106 The Necessity of the Question [121—122]

of truth as correctness, which was actually grounded upon it, could gain an ascendancy over ἀλήθεια, could thrust it aside, and could by itself dominate the subsequent history of thought.

So if in fact the Greeks did not raise the question we are raising in making the openness of beings what is most worthy of questioning, then we are facing an omission and a neglect, especially in view of the incontrovertible passion of the Greeks to give a reason and an accounting for what they thought: λόγον διδόναι. On the other hand, however, we find it difficult to indulge in the self-righteous pedantry of accusing the primordial thinking of the Greeks, which, as the beginning, was the greatest, of such a lack.

The question therefore is why the Greeks did not ask about ἀλήθεια itself. Is their lack of inquiry a neglect? In order to reach an answer here we have to determine more closely the Greeks' primordial conception of ἀλήθεια. We translate ἀλήθεια as the unconcealedness of beings and thereby already indicate that unconcealedness (truth as understood by the Greeks) is a determination of beings themselves and not—as is correctness—a character of assertions about beings.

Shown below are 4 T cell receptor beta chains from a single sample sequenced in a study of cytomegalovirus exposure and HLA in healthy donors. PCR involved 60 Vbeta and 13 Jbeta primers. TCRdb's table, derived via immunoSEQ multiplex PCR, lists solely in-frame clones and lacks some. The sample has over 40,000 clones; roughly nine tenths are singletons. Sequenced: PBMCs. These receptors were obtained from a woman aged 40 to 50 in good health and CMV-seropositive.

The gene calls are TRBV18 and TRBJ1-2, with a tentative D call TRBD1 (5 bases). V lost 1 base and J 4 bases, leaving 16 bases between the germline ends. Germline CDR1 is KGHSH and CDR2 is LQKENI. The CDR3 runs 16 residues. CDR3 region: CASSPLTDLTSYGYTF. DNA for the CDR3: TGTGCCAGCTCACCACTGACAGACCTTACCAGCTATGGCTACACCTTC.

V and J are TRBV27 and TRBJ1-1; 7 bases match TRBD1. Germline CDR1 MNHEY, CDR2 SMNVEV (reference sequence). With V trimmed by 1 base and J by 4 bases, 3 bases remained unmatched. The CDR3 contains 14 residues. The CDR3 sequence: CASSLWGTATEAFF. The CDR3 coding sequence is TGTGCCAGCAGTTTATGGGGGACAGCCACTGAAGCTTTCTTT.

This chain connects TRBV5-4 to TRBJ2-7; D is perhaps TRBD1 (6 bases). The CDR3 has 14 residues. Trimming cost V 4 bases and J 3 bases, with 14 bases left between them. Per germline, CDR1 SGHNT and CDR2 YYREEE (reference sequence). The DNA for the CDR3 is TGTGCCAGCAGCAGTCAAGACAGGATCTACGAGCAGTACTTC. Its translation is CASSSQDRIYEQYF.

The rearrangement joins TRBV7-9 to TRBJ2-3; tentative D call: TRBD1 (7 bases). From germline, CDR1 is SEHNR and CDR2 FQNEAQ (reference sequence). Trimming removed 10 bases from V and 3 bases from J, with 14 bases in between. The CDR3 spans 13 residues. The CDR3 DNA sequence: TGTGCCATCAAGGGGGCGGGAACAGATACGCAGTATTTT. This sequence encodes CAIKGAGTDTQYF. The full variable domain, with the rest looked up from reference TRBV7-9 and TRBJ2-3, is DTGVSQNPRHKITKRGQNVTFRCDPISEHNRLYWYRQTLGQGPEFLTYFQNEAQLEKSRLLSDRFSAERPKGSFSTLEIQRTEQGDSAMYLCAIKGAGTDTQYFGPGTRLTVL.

Yet the modes of thinking and speaking in Greek philosophy compel us still further. Plato and Aristotle, precisely the two thinkers who prepared the submergence of the primordial essence of ἀλήθεια, still always mentioned ἀλήθεια together with beings themselves: ἀλήθεια καὶ ὄν—"unconcealedness: that is to say, beings in their beingness." Often ἀλήθεια even stood alone in place of ὄν. Truth and beings in their beingness are the same. The result of all this is not simply that unconcealedness is related to beings themselves instead of to assertions about beings, but that unconcealedness constitutes the basic character of beings themselves as such.

How are we to understand that? Above all , how are we then to understand that the Greeks precisely did not ask about ἀλήθεια? For the most primordially proper question of their thought, guiding all their reflection, was precisely the question of beings as such: what is a being? Ἀλήθεια itself is a character of beings. It lay before the Greeks, as it were, in the immediate direction of the questioning that was most their own. Consequently, if ἀλήθεια indeed resided in the direction of their questioning, was their

Basic Questions of Philosophy (GA 45) by Martin Heidegger